Cloning a Mammoth?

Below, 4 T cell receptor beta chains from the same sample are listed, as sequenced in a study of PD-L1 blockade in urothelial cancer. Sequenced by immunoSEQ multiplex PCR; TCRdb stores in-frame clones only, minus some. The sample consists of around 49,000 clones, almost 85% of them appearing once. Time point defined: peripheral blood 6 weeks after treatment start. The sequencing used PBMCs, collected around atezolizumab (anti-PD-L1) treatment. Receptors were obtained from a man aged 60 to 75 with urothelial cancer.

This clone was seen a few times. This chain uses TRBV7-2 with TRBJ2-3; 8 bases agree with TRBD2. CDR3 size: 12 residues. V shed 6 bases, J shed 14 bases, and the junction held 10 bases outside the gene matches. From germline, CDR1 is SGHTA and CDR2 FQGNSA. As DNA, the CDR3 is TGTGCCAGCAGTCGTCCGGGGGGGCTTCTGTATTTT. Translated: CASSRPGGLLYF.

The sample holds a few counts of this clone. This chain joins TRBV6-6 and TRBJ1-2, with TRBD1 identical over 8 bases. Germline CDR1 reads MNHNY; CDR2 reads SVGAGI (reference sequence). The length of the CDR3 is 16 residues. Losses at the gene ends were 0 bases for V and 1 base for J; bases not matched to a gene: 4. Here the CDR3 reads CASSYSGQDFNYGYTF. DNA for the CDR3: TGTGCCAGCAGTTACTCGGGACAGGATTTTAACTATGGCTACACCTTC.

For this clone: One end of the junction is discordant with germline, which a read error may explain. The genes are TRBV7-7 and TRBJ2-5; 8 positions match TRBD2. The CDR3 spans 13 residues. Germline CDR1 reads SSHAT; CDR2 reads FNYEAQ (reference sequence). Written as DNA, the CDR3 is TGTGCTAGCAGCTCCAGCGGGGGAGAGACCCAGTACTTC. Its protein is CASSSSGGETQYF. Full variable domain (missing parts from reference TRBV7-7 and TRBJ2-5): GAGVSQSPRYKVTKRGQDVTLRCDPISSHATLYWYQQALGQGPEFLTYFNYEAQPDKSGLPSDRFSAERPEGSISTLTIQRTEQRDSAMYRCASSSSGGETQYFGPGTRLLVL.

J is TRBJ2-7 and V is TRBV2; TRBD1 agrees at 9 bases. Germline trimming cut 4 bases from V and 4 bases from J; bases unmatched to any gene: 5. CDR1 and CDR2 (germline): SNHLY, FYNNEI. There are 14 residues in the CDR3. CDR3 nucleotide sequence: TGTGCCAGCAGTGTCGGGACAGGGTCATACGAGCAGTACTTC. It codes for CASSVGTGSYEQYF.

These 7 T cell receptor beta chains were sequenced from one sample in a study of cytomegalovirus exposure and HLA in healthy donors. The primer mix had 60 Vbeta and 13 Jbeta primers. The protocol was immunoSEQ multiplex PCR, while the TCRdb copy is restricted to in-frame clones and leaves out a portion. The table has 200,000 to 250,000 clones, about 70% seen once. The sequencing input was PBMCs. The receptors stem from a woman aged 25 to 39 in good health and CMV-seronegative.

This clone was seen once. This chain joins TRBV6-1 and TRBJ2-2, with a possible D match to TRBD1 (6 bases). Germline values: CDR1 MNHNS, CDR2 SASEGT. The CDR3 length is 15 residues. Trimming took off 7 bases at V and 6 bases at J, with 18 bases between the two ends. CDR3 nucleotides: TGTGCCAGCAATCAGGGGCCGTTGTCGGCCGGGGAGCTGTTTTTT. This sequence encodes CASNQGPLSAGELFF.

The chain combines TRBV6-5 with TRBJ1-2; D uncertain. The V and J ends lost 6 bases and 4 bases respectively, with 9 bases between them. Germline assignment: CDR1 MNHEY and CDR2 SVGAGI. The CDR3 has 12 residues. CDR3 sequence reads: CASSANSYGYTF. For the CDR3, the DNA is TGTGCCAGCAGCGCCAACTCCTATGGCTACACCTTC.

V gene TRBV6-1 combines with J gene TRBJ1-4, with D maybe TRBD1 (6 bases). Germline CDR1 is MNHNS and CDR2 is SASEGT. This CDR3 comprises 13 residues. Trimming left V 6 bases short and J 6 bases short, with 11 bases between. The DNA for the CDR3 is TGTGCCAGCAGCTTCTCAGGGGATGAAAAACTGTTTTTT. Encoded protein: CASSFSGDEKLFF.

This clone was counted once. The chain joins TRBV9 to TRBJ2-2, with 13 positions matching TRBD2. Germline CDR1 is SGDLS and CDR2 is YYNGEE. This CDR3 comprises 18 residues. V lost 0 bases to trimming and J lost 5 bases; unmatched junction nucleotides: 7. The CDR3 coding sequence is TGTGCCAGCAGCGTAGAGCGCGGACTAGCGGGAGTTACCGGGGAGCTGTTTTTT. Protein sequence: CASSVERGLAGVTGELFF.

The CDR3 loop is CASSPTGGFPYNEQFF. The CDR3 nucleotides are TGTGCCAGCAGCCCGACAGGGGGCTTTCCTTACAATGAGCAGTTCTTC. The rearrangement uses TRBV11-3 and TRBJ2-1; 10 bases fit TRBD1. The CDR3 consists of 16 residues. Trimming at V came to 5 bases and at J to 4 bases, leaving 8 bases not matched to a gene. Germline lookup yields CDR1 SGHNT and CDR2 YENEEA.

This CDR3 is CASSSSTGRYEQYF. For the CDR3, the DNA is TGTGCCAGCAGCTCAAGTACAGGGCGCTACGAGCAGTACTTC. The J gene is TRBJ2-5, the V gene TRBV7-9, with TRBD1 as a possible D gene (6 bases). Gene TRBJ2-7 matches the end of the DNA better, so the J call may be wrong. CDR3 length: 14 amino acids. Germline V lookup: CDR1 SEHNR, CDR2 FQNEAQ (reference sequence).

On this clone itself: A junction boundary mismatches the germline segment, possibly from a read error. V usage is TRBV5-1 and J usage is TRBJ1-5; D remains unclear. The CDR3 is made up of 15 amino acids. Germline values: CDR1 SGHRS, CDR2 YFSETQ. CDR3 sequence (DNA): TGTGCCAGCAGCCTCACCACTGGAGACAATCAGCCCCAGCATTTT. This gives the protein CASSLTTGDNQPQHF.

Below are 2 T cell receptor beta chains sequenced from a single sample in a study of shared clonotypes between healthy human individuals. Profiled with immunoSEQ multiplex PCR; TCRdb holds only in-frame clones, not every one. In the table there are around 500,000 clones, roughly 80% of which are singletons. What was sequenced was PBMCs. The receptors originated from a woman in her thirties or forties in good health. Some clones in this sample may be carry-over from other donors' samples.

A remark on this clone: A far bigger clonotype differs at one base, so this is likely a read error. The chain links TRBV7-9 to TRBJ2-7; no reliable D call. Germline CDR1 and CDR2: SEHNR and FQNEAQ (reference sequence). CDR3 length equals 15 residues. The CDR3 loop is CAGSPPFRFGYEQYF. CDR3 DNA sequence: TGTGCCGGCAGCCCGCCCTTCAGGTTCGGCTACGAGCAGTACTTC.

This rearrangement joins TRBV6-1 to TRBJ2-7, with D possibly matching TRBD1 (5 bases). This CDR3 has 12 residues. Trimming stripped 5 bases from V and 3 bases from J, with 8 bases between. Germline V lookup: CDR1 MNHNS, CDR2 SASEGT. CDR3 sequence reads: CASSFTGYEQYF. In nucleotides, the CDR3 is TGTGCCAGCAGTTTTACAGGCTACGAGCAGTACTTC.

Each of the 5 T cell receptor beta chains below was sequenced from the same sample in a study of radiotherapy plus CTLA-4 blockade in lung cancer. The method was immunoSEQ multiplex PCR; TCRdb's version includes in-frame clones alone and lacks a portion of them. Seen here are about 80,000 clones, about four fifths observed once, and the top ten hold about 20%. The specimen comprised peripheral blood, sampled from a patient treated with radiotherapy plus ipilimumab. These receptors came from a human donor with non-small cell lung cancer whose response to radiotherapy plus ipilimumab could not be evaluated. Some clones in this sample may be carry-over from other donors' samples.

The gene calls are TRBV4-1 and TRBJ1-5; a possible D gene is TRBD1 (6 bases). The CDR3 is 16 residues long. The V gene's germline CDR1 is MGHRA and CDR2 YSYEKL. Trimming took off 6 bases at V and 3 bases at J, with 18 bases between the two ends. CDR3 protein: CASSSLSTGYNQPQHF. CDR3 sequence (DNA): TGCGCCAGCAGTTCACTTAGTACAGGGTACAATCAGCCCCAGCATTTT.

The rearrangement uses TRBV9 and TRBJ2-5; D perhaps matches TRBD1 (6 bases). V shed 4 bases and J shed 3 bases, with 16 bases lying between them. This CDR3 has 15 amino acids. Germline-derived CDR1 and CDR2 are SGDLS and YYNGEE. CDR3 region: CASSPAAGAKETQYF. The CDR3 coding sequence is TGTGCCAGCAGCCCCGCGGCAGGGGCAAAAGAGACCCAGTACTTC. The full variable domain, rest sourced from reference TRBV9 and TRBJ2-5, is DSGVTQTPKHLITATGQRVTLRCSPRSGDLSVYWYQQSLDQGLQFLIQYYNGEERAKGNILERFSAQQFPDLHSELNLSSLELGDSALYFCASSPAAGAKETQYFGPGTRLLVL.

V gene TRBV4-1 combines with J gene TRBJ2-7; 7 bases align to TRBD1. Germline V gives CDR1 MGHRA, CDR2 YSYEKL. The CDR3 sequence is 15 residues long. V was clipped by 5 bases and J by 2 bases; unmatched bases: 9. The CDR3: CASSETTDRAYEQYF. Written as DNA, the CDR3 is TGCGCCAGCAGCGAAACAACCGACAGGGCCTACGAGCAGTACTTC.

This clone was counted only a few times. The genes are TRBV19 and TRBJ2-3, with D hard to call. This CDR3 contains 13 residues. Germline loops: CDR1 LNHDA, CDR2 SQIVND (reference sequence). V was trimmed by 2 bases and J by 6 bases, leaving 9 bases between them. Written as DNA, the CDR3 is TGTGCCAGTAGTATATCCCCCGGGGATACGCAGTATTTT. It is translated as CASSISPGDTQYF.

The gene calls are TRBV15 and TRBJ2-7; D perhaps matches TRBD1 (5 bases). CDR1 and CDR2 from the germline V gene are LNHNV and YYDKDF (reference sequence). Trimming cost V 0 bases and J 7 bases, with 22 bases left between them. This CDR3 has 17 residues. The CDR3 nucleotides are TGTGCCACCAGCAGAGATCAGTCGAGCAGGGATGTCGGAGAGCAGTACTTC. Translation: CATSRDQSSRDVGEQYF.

While many of us have traditionally thought of Jurassic Park as science fiction, a team of Japanese scientists are working to make it science fact. The recent discovery of a very well preserved Wooly Mammoth specimen in Western Siberia is presenting the opportunity to clone a mammoth. Researchers at the Gifu Science and Technology Center and Kinki University want to use the genetic material encased within the cells to create a wooly mammoth clone, according to Akira Irytani, a scientist at Kinki University in western Japan. However, don’t expect to see a cloned mammoth anytime soon. There are numerous difficulties in creating a cloned mammoth. The DNA may have been damaged by the long time it spent frozen and it is very easy for contamination to occur during the process of extinction. Any mistake in copying the DNA can have horrendous results. In 2009 when scientists cloned a species of Ibex that had been extinct for 9 years, the creature only survived for 7 minutes due to the numerous genetic errors. Yet, there are many tools that can be used to avoid these genetic errors. Scientists are able to replace the damaged genes with ones from living relatives like elephants or rhinos. They can also project what they think the proper genome would look like using computer algorithms and technological processing. While a mammoth will not be cloned in the near future, the possibility for success sometime in our lifetimes seems high.